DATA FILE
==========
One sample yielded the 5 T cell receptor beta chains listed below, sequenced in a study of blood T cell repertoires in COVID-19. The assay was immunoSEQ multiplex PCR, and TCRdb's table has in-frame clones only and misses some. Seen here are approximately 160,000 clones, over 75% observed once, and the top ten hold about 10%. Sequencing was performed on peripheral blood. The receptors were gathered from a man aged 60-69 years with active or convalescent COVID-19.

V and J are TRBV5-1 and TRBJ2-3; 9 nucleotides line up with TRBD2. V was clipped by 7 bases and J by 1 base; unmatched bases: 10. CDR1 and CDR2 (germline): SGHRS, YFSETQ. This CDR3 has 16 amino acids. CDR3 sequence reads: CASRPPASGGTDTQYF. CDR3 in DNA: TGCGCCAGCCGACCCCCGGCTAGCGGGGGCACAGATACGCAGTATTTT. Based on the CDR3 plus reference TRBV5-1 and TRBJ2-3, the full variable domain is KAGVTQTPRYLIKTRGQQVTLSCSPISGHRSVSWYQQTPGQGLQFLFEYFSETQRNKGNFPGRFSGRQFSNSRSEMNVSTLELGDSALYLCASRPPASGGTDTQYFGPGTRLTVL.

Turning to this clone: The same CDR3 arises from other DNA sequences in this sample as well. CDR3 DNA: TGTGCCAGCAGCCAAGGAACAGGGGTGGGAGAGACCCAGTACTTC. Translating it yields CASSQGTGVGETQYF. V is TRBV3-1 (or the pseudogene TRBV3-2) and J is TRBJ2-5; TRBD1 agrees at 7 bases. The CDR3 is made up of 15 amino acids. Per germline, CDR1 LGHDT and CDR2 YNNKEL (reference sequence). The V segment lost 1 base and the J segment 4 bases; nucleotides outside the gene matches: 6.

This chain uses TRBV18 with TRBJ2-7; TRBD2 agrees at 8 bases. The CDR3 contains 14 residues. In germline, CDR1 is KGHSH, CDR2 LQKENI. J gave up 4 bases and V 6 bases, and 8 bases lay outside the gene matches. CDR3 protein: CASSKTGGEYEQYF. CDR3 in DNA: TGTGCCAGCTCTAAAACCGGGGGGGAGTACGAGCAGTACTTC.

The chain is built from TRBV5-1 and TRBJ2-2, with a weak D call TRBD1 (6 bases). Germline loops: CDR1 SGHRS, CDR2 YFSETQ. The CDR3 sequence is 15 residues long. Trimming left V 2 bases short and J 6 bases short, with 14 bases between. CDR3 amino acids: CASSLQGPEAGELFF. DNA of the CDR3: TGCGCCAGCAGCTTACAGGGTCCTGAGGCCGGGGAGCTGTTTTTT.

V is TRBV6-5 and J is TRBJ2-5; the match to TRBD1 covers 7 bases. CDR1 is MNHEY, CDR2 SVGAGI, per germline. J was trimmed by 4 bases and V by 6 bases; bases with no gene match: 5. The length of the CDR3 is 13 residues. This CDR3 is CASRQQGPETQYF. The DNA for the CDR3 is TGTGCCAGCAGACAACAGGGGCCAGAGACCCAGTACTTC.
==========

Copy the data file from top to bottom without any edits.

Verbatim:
One sample yielded the 5 T cell receptor beta chains listed below, sequenced in a study of blood T cell repertoires in COVID-19. The assay was immunoSEQ multiplex PCR, and TCRdb's table has in-frame clones only and misses some. Seen here are approximately 160,000 clones, over 75% observed once, and the top ten hold about 10%. Sequencing was performed on peripheral blood. The receptors were gathered from a man aged 60-69 years with active or convalescent COVID-19.

V and J are TRBV5-1 and TRBJ2-3; 9 nucleotides line up with TRBD2. V was clipped by 7 bases and J by 1 base; unmatched bases: 10. CDR1 and CDR2 (germline): SGHRS, YFSETQ. This CDR3 has 16 amino acids. CDR3 sequence reads: CASRPPASGGTDTQYF. CDR3 in DNA: TGCGCCAGCCGACCCCCGGCTAGCGGGGGCACAGATACGCAGTATTTT. Based on the CDR3 plus reference TRBV5-1 and TRBJ2-3, the full variable domain is KAGVTQTPRYLIKTRGQQVTLSCSPISGHRSVSWYQQTPGQGLQFLFEYFSETQRNKGNFPGRFSGRQFSNSRSEMNVSTLELGDSALYLCASRPPASGGTDTQYFGPGTRLTVL.

Turning to this clone: The same CDR3 arises from other DNA sequences in this sample as well. CDR3 DNA: TGTGCCAGCAGCCAAGGAACAGGGGTGGGAGAGACCCAGTACTTC. Translating it yields CASSQGTGVGETQYF. V is TRBV3-1 (or the pseudogene TRBV3-2) and J is TRBJ2-5; TRBD1 agrees at 7 bases. The CDR3 is made up of 15 amino acids. Per germline, CDR1 LGHDT and CDR2 YNNKEL (reference sequence). The V segment lost 1 base and the J segment 4 bases; nucleotides outside the gene matches: 6.

This chain uses TRBV18 with TRBJ2-7; TRBD2 agrees at 8 bases. The CDR3 contains 14 residues. In germline, CDR1 is KGHSH, CDR2 LQKENI. J gave up 4 bases and V 6 bases, and 8 bases lay outside the gene matches. CDR3 protein: CASSKTGGEYEQYF. CDR3 in DNA: TGTGCCAGCTCTAAAACCGGGGGGGAGTACGAGCAGTACTTC.

The chain is built from TRBV5-1 and TRBJ2-2, with a weak D call TRBD1 (6 bases). Germline loops: CDR1 SGHRS, CDR2 YFSETQ. The CDR3 sequence is 15 residues long. Trimming left V 2 bases short and J 6 bases short, with 14 bases between. CDR3 amino acids: CASSLQGPEAGELFF. DNA of the CDR3: TGCGCCAGCAGCTTACAGGGTCCTGAGGCCGGGGAGCTGTTTTTT.

V is TRBV6-5 and J is TRBJ2-5; the match to TRBD1 covers 7 bases. CDR1 is MNHEY, CDR2 SVGAGI, per germline. J was trimmed by 4 bases and V by 6 bases; bases with no gene match: 5. The length of the CDR3 is 13 residues. This CDR3 is CASRQQGPETQYF. The DNA for the CDR3 is TGTGCCAGCAGACAACAGGGGCCAGAGACCCAGTACTTC.